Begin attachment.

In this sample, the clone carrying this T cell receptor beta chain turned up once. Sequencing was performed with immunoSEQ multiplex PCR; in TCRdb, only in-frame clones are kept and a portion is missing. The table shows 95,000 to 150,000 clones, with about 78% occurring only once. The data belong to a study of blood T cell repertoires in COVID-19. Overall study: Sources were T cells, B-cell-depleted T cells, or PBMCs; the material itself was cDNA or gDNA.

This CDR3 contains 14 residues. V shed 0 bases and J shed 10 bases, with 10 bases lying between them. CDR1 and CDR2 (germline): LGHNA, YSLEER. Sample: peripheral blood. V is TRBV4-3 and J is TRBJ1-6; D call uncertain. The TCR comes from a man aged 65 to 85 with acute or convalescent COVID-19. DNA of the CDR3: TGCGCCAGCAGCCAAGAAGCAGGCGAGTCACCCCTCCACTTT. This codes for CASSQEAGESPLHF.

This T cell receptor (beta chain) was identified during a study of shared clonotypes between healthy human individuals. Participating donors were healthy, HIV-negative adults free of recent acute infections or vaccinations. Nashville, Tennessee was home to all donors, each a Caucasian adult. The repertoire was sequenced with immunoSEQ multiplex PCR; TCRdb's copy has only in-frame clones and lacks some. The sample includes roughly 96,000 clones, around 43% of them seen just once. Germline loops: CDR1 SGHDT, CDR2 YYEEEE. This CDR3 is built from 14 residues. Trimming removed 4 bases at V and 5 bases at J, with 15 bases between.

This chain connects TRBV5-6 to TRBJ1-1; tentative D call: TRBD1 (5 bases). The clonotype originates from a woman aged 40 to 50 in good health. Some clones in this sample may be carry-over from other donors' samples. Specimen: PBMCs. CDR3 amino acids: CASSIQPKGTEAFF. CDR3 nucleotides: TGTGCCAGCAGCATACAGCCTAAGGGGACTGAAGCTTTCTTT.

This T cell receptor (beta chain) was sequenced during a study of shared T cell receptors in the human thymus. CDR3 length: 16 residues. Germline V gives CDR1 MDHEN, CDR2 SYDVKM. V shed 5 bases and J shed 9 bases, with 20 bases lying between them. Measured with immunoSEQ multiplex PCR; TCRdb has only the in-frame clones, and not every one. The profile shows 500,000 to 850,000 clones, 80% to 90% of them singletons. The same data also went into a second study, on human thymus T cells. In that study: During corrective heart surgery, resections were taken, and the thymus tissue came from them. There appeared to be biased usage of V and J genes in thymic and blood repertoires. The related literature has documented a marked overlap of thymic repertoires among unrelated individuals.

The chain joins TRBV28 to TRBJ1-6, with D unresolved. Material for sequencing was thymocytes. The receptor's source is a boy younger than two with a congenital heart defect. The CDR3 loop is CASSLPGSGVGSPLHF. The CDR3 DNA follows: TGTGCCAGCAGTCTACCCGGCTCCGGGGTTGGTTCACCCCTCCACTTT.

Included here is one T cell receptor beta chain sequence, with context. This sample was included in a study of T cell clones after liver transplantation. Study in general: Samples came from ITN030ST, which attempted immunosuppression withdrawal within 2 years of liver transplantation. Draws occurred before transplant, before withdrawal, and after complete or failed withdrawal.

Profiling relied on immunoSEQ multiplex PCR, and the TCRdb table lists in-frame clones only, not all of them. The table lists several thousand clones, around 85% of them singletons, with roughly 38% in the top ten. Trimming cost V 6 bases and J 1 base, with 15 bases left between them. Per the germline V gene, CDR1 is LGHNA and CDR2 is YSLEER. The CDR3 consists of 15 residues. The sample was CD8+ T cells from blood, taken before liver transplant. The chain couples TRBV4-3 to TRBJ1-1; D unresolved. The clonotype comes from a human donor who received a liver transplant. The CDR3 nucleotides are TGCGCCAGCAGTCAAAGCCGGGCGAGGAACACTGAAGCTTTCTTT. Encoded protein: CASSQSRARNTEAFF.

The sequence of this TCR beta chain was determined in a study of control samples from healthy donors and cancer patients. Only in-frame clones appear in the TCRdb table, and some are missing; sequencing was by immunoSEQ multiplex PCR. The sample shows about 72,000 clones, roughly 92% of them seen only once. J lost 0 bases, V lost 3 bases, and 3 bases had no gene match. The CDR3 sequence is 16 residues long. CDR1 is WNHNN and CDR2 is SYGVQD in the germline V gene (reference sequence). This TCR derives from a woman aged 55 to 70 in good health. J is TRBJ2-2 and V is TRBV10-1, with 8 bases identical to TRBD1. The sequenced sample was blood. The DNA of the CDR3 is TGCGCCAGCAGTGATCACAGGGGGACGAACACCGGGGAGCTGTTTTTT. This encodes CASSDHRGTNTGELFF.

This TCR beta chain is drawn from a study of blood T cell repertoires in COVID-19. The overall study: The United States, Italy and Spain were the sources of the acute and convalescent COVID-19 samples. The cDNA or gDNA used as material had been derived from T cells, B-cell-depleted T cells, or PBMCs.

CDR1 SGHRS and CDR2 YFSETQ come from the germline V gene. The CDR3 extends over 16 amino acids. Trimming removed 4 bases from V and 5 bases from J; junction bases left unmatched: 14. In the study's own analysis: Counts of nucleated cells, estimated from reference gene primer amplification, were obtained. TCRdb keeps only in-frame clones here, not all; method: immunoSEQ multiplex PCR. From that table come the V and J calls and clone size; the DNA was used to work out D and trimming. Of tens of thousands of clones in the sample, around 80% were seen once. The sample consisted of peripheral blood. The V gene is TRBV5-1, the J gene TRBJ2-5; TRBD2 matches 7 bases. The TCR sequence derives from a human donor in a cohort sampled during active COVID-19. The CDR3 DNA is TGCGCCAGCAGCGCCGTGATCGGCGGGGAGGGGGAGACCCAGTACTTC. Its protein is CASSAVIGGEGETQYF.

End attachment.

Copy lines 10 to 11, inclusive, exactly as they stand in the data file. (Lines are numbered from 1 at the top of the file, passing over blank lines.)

This TCR beta chain is drawn from a study of blood T cell repertoires in COVID-19. The overall study: The United States, Italy and Spain were the sources of the acute and convalescent COVID-19 samples. The cDNA or gDNA used as material had been derived from T cells, B-cell-depleted T cells, or PBMCs.

CDR1 SGHRS and CDR2 YFSETQ come from the germline V gene. The CDR3 extends over 16 amino acids. Trimming removed 4 bases from V and 5 bases from J; junction bases left unmatched: 14. In the study's own analysis: Counts of nucleated cells, estimated from reference gene primer amplification, were obtained. TCRdb keeps only in-frame clones here, not all; method: immunoSEQ multiplex PCR. From that table come the V and J calls and clone size; the DNA was used to work out D and trimming. Of tens of thousands of clones in the sample, around 80% were seen once. The sample consisted of peripheral blood. The V gene is TRBV5-1, the J gene TRBJ2-5; TRBD2 matches 7 bases. The TCR sequence derives from a human donor in a cohort sampled during active COVID-19. The CDR3 DNA is TGCGCCAGCAGCGCCGTGATCGGCGGGGAGGGGGAGACCCAGTACTTC. Its protein is CASSAVIGGEGETQYF.